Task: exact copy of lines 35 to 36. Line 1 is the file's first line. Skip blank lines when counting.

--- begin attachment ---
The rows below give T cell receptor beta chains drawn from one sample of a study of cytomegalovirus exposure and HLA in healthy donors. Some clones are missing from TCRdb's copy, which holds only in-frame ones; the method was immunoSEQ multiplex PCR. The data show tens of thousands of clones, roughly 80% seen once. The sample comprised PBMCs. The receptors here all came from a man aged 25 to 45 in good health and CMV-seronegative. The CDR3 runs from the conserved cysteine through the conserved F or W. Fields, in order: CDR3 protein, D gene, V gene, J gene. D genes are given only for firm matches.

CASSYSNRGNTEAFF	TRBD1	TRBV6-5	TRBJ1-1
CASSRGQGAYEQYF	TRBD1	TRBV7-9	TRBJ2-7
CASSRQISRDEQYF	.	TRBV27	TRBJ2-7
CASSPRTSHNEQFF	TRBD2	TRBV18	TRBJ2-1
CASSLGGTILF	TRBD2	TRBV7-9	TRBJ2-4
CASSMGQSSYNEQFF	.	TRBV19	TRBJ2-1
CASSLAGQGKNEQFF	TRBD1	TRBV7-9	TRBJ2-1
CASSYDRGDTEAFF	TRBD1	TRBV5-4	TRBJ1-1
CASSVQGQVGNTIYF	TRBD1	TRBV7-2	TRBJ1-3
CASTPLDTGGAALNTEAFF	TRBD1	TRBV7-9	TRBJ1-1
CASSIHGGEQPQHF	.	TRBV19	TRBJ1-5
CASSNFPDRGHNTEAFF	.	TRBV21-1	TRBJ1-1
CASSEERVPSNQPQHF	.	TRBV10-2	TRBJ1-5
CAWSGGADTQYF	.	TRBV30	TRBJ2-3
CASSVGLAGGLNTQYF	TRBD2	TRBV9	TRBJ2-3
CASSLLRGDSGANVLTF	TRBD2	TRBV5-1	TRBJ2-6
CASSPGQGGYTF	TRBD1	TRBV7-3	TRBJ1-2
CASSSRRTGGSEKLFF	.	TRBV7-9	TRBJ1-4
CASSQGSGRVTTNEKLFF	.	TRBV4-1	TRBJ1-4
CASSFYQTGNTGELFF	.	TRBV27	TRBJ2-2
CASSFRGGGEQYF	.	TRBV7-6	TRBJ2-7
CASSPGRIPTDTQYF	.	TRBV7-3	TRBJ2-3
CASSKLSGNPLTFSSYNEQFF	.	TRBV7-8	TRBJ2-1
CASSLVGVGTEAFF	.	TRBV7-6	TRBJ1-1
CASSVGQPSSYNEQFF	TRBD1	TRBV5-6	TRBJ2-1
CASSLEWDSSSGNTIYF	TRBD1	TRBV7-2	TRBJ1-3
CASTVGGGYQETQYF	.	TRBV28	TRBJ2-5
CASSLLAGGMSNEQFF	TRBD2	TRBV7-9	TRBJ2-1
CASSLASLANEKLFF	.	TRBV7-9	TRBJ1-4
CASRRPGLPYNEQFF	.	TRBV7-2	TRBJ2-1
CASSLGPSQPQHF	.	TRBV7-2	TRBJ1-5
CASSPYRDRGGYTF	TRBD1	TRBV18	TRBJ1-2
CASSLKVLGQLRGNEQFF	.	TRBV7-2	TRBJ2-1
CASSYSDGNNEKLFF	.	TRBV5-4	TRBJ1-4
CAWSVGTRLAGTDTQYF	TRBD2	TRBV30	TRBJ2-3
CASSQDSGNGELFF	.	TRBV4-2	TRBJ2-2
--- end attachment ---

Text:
CASSYSDGNNEKLFF	.	TRBV5-4	TRBJ1-4
CAWSVGTRLAGTDTQYF	TRBD2	TRBV30	TRBJ2-3